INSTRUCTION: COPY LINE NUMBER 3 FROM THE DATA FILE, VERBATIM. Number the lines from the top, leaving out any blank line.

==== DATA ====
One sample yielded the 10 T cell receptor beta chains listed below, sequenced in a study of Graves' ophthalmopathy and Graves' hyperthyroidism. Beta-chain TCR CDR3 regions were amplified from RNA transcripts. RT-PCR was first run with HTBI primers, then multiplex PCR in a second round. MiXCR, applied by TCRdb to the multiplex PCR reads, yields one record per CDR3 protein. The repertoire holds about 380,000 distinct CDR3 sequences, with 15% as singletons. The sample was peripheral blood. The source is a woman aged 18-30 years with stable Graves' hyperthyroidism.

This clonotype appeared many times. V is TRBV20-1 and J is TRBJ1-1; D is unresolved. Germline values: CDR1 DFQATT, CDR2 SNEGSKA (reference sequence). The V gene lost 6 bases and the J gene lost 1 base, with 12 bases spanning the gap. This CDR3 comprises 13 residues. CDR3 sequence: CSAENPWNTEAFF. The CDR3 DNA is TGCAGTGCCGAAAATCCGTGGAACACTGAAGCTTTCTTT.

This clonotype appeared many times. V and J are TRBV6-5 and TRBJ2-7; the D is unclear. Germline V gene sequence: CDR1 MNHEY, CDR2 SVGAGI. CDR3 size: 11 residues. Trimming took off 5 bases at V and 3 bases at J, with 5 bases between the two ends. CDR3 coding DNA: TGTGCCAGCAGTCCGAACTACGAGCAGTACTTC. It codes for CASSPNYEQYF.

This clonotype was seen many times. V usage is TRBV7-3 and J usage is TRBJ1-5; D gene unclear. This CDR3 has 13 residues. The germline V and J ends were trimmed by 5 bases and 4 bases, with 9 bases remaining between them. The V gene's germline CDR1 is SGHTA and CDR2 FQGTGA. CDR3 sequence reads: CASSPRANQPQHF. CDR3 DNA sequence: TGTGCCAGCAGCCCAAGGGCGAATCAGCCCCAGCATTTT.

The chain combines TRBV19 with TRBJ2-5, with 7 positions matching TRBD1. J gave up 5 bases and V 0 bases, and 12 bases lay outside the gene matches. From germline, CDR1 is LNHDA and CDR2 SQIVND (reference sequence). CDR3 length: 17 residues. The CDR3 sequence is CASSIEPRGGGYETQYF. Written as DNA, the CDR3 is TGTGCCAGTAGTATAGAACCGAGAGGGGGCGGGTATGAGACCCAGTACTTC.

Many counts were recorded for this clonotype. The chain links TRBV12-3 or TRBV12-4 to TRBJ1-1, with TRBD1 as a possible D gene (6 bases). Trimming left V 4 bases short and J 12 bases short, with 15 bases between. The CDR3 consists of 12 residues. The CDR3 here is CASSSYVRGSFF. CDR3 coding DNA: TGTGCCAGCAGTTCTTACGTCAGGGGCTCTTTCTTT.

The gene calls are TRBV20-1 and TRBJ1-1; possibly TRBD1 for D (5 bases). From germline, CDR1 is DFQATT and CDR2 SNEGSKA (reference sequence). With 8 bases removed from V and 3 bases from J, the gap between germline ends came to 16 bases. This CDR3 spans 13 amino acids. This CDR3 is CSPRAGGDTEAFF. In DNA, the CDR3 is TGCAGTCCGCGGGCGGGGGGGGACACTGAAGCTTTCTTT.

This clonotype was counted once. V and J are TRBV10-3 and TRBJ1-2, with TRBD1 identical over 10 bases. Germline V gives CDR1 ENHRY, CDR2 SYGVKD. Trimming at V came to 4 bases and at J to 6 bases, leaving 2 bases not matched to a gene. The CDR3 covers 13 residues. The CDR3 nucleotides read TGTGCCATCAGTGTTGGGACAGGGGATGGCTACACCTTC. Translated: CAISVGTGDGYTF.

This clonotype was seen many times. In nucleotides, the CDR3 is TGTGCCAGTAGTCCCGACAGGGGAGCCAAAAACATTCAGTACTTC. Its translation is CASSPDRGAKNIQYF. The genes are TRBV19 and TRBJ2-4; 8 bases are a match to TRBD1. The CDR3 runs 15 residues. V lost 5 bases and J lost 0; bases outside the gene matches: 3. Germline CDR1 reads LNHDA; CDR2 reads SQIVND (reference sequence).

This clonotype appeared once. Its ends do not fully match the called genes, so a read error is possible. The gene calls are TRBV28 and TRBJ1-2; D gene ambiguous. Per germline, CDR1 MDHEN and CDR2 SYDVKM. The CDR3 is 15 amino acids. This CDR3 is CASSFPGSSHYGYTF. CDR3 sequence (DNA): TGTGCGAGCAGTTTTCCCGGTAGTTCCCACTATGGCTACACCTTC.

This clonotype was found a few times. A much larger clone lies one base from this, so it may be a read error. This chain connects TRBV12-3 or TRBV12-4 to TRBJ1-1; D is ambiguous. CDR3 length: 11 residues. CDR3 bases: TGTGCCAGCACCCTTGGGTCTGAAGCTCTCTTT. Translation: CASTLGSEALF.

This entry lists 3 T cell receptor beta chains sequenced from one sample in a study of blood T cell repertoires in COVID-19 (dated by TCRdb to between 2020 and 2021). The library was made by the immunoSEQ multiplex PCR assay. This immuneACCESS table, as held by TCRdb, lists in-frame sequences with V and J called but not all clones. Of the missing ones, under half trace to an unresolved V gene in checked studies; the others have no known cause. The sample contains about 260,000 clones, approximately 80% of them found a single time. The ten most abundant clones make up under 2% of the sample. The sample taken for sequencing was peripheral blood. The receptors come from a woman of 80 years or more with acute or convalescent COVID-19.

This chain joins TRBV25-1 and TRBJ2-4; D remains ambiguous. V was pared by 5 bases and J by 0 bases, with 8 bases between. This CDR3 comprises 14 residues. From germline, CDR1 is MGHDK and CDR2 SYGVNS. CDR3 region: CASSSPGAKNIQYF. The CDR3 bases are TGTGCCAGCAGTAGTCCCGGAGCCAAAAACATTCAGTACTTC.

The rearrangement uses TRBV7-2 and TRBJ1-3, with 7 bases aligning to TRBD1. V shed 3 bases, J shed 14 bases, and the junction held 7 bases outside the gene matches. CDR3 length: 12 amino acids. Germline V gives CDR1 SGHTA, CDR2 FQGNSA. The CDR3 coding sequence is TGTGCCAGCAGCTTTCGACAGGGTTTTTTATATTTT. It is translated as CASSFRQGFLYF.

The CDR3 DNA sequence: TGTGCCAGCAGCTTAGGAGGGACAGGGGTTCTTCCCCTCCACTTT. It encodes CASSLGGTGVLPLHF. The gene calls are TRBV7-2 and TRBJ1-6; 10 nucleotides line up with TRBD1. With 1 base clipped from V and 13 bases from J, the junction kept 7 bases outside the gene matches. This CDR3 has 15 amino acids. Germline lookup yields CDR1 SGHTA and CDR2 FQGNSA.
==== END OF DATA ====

This clonotype appeared many times. V and J are TRBV6-5 and TRBJ2-7; the D is unclear. Germline V gene sequence: CDR1 MNHEY, CDR2 SVGAGI. CDR3 size: 11 residues. Trimming took off 5 bases at V and 3 bases at J, with 5 bases between the two ends. CDR3 coding DNA: TGTGCCAGCAGTCCGAACTACGAGCAGTACTTC. It codes for CASSPNYEQYF.